Q6. Do you feel that writing this book helped you move past the things in your book?
A: Definitely. Writing Fifty Shades of Truth was the hardest thing I’ve ever done in my life. Forcing yourself to re-live emotional depths of despair and entanglement is a difficult journey, but doing it consciously, rather than as victim of urges you cannot control, provides a very different view, painful as that is, and looking at it rather than being it, helps to develop a sense of identity separate to it all, which provides a foundation for true change to begin.
Q7. What was the hardest thing about writing this book?
A: Just the book itself was very hard because of the need to re-live/feel the experiences I was writing about. It bought all my old feelings and urges to the surface in a storm of desire, which at times almost saw me contacting someone, for a session of something. But shining the spotlight on the way I cheated on my wife was definitely the hardest part. It is very difficult to think about her at any time, but doing so within the context of my enormous infidelity and writing about it was incredibly painful. At times it was simply too difficult and I couldn’t keep writing, and only able to come back months later and try again.
Q8. In your opinion, is the BDSM community correctly portrayed in the media?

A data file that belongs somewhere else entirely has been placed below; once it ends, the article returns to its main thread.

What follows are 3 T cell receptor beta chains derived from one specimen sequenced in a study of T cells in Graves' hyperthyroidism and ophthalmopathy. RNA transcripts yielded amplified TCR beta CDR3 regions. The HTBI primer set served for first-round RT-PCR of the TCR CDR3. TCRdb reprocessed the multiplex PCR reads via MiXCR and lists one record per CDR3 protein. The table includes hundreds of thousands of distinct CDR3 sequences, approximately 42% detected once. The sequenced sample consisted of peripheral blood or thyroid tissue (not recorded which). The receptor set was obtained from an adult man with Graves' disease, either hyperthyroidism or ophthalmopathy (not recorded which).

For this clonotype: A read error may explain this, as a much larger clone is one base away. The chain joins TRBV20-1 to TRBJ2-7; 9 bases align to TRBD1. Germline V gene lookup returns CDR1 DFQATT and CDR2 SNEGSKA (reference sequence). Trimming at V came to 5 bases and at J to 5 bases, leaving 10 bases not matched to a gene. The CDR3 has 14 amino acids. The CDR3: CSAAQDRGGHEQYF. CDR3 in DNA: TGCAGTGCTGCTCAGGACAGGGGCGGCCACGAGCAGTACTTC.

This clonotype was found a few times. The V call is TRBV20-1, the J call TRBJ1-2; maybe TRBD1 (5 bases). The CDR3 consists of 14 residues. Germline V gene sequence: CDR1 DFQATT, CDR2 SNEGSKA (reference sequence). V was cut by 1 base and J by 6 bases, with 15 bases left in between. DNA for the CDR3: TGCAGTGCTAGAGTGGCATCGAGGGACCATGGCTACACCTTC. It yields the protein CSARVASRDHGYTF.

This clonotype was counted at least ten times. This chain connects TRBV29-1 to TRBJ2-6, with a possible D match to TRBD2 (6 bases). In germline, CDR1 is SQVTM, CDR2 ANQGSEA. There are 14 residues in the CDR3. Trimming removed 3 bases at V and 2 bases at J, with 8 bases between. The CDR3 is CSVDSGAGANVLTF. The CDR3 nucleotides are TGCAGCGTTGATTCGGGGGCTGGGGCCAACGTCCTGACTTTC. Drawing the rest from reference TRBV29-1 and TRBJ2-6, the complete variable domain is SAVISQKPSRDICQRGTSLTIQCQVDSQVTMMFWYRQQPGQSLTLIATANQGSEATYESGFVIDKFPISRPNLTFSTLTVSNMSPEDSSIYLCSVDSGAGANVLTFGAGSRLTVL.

A: Not at all. Every single person (and the media are people) who cannot accept BDSM as a part of life does so through ignorance, fear and judgement, so that will tell you how much value they offer in their portrayal. I’m not saying people should be walking their bitches (men or women) around the streets on dog collars. The BDSM community respects the general conventions of society and that respect should be reciprocated. The media could do a lot more to help people get over their fears and balance the equation.
Q9. What is one thing people would be surprised to learn about massage parlors?
A: How beautiful some of the women are. I’m talking about the ‘deeper than skin’ kind of beauty, although some of them are gorgeous looking as well. Some of the strongest, most honest, and loveliest people on Earth are working in massage parlours. I will always cherish the time I spent with them, with a heartfelt gratitude for what I learned about life.
Q10. What writing advice would you give someone thinking about writing a memoir/autobiography?
A: Tell the truth, even if it hurts or you think people will judge you for your life. But if you lived a life like mine, use a name like Josef to write it…..unless your name really is Josef!
Q11. What has been the most positive outcome of writing this book?
A: Being able to live an honest life and not having to constantly lie. For 60 years I had wished to be the person everyone thought I was, and now I don’t have to pretend.
Q12. What famous person would you love to have as a fan of your work?
A: Bill Clinton.
Q13. If you were stranded on a deserted island and you could have ONE character from a book on the island with you, who would it be and why?
A: Nelson Mandela. Mr Mandela knew more about forgiveness than anyone from the last century or so. If I could learn the art of forgiveness and apply it to myself I would be completely free. That would be a beginning to understanding and knowing true love.